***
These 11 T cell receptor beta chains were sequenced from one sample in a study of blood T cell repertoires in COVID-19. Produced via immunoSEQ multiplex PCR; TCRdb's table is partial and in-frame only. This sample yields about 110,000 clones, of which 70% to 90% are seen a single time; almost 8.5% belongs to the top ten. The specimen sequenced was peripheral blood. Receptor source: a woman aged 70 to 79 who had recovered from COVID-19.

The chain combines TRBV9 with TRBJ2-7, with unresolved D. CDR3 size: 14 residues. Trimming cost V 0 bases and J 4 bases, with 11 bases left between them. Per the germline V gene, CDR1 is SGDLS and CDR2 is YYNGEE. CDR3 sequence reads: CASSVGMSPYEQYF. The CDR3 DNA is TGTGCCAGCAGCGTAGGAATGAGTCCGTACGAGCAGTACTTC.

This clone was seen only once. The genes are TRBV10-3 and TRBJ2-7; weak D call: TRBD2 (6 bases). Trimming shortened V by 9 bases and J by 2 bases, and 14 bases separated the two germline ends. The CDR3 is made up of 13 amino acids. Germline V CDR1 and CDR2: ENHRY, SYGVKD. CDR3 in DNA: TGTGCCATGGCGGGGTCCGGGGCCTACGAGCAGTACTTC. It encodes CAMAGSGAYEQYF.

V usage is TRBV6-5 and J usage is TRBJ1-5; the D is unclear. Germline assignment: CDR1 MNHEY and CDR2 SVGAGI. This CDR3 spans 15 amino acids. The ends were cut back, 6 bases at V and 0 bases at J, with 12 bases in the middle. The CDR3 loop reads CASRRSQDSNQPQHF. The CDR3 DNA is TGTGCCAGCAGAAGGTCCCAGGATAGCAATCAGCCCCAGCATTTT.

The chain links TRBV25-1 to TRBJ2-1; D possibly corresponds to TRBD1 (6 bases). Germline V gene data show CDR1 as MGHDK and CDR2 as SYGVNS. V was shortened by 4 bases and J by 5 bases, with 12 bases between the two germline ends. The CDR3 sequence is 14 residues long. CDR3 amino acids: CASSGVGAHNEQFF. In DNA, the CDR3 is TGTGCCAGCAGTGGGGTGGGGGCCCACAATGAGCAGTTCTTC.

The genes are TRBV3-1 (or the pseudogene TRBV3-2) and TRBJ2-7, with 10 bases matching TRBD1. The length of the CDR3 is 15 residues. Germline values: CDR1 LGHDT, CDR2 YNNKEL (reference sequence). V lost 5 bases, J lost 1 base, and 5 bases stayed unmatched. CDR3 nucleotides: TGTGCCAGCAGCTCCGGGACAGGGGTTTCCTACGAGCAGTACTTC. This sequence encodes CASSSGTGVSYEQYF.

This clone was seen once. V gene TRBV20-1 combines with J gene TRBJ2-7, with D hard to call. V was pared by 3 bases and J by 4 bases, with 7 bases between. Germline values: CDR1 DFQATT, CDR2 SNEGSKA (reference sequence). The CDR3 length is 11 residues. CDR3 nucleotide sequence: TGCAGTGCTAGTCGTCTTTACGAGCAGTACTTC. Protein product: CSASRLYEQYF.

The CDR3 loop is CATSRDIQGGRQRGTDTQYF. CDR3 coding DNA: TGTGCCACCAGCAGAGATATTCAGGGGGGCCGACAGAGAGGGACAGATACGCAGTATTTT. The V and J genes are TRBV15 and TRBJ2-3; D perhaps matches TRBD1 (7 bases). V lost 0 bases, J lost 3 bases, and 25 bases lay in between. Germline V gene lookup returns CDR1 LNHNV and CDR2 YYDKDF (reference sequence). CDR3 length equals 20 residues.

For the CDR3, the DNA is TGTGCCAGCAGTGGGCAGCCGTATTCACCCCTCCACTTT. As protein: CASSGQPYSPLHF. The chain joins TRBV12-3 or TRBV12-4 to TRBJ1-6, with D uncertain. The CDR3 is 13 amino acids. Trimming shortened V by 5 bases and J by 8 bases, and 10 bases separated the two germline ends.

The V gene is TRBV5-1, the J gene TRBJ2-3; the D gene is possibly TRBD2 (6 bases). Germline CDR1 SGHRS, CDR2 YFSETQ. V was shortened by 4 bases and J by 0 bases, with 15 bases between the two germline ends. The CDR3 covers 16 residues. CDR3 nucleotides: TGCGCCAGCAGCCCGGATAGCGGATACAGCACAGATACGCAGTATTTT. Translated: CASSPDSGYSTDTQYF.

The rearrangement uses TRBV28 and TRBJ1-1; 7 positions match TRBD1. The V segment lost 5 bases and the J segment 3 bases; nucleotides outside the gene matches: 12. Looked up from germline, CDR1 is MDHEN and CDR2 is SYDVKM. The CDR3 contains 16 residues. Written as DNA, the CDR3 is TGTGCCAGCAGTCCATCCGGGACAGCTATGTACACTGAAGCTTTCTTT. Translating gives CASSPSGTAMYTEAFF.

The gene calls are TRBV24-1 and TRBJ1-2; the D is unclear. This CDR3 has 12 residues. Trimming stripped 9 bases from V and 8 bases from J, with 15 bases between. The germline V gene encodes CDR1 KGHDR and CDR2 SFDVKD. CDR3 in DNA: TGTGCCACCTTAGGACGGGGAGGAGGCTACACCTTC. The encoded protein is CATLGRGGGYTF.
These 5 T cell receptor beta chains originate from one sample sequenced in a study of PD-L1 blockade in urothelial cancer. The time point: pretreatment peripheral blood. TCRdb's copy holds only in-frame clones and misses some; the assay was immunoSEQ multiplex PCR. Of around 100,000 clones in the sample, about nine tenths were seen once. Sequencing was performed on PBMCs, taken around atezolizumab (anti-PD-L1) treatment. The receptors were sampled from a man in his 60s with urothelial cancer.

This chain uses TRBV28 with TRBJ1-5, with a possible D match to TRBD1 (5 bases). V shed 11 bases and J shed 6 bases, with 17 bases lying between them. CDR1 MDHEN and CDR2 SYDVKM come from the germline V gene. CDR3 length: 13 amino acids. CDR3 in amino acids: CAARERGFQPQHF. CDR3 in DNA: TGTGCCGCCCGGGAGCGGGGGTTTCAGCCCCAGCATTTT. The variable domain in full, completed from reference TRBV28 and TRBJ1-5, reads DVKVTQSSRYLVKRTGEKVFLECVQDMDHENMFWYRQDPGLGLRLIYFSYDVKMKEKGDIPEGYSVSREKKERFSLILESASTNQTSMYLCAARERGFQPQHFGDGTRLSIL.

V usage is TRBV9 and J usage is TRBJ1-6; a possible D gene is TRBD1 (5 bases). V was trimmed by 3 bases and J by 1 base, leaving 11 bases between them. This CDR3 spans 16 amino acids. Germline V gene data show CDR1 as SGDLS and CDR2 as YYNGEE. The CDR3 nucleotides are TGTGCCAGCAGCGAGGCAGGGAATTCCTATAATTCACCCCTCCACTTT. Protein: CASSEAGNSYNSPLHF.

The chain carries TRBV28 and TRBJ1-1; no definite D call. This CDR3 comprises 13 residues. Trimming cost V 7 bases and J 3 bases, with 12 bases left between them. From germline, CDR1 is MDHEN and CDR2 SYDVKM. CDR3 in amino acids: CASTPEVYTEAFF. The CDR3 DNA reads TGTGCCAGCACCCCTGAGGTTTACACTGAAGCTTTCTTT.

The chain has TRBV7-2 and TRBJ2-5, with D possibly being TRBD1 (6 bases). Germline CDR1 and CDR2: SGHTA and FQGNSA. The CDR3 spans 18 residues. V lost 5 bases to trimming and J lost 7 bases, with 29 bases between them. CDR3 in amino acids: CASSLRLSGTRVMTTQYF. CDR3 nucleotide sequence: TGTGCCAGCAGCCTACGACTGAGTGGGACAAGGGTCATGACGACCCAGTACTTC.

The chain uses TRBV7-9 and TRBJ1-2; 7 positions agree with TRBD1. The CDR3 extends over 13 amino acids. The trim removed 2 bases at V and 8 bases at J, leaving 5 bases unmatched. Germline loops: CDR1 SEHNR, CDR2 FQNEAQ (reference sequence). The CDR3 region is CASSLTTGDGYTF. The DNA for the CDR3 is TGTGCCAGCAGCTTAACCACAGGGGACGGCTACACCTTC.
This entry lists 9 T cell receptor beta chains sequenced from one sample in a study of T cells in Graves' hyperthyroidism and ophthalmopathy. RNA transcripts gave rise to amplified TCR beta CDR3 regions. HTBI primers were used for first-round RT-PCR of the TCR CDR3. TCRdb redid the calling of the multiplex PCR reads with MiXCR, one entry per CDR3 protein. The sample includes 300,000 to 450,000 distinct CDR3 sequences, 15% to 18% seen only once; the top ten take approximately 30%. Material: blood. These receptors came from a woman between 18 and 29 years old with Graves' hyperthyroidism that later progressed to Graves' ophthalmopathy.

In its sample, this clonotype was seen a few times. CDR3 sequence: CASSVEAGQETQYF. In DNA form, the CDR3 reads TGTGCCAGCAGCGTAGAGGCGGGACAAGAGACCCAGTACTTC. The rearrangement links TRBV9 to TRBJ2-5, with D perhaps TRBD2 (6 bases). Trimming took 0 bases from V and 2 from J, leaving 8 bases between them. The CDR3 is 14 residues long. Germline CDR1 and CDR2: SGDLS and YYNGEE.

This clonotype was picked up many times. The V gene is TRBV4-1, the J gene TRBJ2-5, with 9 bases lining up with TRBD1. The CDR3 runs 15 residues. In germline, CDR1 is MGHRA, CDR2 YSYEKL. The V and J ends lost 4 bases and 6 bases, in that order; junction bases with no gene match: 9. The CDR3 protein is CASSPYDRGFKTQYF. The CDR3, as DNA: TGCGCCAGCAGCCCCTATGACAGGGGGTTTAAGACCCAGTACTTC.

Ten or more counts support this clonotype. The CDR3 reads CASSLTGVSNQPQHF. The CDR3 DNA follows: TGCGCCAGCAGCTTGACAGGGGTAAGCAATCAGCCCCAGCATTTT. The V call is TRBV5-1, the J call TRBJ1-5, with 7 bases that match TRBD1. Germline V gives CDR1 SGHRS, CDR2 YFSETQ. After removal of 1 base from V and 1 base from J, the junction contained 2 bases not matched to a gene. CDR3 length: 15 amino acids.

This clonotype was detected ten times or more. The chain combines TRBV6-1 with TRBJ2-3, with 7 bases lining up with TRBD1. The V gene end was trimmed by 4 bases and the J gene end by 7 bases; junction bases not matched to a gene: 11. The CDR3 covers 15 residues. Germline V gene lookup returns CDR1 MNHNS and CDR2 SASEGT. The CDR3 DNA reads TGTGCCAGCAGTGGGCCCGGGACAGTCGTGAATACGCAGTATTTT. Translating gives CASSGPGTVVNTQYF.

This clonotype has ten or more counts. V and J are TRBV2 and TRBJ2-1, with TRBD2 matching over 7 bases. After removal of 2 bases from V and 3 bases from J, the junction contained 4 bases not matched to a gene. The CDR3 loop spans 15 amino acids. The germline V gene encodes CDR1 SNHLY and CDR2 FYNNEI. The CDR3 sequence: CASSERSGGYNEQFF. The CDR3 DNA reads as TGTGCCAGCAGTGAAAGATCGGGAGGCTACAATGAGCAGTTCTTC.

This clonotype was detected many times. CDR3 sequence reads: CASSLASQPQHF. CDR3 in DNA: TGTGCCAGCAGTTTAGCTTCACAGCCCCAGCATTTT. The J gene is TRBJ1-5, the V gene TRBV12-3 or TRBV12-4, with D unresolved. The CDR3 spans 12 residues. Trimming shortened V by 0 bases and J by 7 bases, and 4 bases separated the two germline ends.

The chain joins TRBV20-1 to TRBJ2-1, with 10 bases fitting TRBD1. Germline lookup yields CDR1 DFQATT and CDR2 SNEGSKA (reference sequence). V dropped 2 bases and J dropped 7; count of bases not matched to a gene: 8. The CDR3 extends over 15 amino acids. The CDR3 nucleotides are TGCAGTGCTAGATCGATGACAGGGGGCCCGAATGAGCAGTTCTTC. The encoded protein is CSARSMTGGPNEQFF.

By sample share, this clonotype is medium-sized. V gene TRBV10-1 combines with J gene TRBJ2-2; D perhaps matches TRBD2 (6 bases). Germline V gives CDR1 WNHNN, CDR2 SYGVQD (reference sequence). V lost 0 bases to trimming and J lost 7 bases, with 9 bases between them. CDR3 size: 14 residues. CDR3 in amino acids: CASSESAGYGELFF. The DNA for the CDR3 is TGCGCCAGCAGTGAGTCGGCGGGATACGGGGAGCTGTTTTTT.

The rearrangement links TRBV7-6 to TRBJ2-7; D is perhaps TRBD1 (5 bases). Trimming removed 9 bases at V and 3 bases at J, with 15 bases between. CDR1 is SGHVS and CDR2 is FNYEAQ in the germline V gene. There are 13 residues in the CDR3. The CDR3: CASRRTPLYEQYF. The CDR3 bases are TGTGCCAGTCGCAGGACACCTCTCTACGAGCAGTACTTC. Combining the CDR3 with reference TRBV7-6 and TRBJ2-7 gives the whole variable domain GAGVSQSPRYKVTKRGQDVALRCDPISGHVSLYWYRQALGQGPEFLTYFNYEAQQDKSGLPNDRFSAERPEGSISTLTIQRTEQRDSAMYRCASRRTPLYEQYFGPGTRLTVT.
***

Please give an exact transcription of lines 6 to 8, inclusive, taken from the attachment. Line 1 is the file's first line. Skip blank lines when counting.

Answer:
The genes are TRBV3-1 (or the pseudogene TRBV3-2) and TRBJ2-7, with 10 bases matching TRBD1. The length of the CDR3 is 15 residues. Germline values: CDR1 LGHDT, CDR2 YNNKEL (reference sequence). V lost 5 bases, J lost 1 base, and 5 bases stayed unmatched. CDR3 nucleotides: TGTGCCAGCAGCTCCGGGACAGGGGTTTCCTACGAGCAGTACTTC. This sequence encodes CASSSGTGVSYEQYF.

This clone was seen once. V gene TRBV20-1 combines with J gene TRBJ2-7, with D hard to call. V was pared by 3 bases and J by 4 bases, with 7 bases between. Germline values: CDR1 DFQATT, CDR2 SNEGSKA (reference sequence). The CDR3 length is 11 residues. CDR3 nucleotide sequence: TGCAGTGCTAGTCGTCTTTACGAGCAGTACTTC. Protein product: CSASRLYEQYF.

The CDR3 loop is CATSRDIQGGRQRGTDTQYF. CDR3 coding DNA: TGTGCCACCAGCAGAGATATTCAGGGGGGCCGACAGAGAGGGACAGATACGCAGTATTTT. The V and J genes are TRBV15 and TRBJ2-3; D perhaps matches TRBD1 (7 bases). V lost 0 bases, J lost 3 bases, and 25 bases lay in between. Germline V gene lookup returns CDR1 LNHNV and CDR2 YYDKDF (reference sequence). CDR3 length equals 20 residues.